Hi, welcome to our video
series on interpreting lab values.
In this one, we're gonna dig much deeper
into the causes of abnormal levels of BUN
and what you should do about it
- those are the key interventions.
Now a quick review, remember
urea and renal function.
Urea is water-soluble, it contains
nitrogen and it's a waste product.
Now how we end up with it is the liver breaks down
protein, you end up with ammonia from that process,
so your liver transforms that into
urea and sends that it to your kidneys.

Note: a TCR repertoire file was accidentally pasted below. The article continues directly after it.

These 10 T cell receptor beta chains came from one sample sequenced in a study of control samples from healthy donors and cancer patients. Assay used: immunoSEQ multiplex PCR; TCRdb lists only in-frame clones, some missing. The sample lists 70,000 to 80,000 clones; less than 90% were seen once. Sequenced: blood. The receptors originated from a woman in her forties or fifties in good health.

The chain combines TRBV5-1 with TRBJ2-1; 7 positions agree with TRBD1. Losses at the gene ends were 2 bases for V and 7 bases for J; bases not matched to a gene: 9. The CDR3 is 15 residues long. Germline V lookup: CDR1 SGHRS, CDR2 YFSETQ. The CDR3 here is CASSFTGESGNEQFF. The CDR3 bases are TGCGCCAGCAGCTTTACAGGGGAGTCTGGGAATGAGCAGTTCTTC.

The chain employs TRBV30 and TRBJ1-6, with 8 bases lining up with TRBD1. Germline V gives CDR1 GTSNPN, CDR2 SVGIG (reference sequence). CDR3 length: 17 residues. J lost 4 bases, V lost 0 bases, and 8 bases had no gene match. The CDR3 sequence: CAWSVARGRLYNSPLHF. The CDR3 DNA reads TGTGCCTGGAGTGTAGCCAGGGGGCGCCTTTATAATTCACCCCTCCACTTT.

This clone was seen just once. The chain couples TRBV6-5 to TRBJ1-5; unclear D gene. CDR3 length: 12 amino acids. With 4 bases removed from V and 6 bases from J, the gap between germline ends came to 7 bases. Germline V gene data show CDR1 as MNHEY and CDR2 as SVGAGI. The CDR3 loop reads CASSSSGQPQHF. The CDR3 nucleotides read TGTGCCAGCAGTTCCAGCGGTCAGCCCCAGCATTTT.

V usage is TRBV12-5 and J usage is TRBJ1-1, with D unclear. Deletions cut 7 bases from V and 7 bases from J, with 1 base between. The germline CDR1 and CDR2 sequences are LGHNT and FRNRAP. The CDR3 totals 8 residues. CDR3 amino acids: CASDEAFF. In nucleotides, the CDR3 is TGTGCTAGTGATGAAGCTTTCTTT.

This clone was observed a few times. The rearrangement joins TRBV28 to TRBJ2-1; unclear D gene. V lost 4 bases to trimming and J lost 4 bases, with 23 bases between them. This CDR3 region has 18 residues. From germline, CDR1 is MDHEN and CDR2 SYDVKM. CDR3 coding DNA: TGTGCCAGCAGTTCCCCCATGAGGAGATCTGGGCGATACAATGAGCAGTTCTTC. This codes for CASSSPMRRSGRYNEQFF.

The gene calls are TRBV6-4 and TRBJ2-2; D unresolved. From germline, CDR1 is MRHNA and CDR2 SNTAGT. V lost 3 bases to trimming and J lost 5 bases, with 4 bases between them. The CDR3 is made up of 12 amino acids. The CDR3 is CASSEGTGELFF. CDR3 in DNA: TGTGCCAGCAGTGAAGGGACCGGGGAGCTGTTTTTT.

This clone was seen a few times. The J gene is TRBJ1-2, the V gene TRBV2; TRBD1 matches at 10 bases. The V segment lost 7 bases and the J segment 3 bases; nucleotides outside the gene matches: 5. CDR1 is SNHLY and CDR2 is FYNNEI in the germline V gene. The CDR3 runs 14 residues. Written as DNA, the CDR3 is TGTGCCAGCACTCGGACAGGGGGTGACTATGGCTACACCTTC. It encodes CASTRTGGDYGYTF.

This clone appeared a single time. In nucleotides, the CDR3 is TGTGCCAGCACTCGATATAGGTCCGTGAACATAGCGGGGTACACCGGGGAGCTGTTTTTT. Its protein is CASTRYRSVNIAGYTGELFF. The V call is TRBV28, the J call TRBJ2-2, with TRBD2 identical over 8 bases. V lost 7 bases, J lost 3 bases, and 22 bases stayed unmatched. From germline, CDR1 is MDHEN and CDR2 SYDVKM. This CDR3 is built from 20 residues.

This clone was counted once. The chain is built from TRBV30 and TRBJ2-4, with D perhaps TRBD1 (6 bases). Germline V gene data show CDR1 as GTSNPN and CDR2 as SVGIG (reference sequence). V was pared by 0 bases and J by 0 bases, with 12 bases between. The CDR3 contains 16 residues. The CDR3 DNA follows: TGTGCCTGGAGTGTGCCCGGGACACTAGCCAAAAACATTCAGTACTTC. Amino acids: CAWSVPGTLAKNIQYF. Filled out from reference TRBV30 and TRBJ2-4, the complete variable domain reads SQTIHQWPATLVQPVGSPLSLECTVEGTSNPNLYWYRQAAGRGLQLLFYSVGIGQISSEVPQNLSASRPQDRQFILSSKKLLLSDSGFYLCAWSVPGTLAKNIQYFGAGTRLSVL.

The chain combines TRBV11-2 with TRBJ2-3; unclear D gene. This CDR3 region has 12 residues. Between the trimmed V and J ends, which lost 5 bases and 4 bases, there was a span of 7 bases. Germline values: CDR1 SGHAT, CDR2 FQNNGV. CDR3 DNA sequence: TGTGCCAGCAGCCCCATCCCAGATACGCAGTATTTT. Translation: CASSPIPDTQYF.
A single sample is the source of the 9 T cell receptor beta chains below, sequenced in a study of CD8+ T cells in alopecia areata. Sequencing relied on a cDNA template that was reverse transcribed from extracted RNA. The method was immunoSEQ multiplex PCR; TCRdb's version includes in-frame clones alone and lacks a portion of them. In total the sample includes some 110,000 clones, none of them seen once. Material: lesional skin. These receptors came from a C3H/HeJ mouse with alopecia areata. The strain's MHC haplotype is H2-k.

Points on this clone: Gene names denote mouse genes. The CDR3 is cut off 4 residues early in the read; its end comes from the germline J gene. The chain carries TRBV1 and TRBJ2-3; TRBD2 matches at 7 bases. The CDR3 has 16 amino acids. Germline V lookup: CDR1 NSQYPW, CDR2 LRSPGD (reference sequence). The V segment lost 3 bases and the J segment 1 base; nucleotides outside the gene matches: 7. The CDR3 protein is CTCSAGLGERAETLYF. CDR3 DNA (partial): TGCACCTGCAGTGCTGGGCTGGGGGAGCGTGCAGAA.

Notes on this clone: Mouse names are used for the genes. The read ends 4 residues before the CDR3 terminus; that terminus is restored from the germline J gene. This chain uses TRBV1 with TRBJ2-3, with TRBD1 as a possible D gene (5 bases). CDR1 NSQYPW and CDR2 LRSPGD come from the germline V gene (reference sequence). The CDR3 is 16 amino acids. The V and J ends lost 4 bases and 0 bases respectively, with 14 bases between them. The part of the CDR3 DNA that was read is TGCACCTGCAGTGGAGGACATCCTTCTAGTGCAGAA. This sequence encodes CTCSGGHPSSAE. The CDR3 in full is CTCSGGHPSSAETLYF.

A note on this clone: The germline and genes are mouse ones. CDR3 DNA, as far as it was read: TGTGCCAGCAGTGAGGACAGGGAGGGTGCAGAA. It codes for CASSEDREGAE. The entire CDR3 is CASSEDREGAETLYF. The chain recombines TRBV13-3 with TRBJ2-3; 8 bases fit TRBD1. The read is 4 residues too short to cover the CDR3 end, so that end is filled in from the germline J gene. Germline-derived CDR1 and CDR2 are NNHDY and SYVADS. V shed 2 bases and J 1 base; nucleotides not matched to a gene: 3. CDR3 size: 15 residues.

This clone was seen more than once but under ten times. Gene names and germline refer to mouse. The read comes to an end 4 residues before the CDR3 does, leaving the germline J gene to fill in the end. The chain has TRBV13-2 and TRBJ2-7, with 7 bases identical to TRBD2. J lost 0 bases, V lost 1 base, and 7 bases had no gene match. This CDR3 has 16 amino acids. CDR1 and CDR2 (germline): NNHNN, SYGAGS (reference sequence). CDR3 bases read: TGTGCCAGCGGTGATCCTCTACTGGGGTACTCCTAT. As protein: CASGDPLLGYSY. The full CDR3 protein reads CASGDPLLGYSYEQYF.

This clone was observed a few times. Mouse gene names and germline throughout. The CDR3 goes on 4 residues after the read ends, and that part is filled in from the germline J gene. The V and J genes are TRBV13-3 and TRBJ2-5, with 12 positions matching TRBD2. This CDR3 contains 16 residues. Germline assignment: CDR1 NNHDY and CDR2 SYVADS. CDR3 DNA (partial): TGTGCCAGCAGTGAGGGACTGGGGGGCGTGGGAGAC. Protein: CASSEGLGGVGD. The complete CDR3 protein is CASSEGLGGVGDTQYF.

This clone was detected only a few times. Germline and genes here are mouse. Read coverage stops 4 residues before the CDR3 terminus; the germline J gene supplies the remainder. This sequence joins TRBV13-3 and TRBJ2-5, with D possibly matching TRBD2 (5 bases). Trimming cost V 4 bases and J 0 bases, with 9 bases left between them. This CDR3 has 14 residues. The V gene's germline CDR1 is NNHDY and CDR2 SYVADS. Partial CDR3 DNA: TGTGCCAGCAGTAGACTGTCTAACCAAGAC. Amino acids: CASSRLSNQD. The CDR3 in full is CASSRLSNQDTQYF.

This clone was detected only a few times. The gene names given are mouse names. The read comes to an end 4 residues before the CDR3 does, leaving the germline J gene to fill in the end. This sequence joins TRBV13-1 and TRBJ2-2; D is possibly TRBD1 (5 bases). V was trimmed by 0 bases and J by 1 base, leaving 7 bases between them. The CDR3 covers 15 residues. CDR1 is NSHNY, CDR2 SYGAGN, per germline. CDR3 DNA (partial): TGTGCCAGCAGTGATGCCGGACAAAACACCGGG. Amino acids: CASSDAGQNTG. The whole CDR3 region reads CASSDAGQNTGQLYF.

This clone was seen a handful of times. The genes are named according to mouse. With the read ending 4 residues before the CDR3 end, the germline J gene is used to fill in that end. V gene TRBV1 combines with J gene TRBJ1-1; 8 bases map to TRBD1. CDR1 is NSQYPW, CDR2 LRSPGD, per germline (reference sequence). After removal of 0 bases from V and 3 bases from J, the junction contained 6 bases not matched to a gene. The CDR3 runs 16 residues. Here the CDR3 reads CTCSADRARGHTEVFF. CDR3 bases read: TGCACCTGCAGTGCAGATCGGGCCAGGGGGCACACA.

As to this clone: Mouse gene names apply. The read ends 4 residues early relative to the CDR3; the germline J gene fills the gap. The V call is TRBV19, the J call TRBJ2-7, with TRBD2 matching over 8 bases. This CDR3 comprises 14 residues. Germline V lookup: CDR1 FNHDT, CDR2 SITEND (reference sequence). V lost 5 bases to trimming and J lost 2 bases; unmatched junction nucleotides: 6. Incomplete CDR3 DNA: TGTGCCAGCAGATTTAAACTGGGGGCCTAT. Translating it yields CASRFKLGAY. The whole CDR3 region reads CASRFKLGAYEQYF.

Now when urea arrives at your kidneys, it's normally filtered
by the healthy kidneys from the blood into the urine.
Normal levels are 7-20 (mg/dL).
If you're getting above 20 (mg/dL),
that's where we've got a problem,
either organ dysfunction -
look we've got liver or renal,
excess protein which could be from upper GI
bleeding or a high protein intake in your diet.
And thirdly, significant dehydration
can also cause an elevated BUN.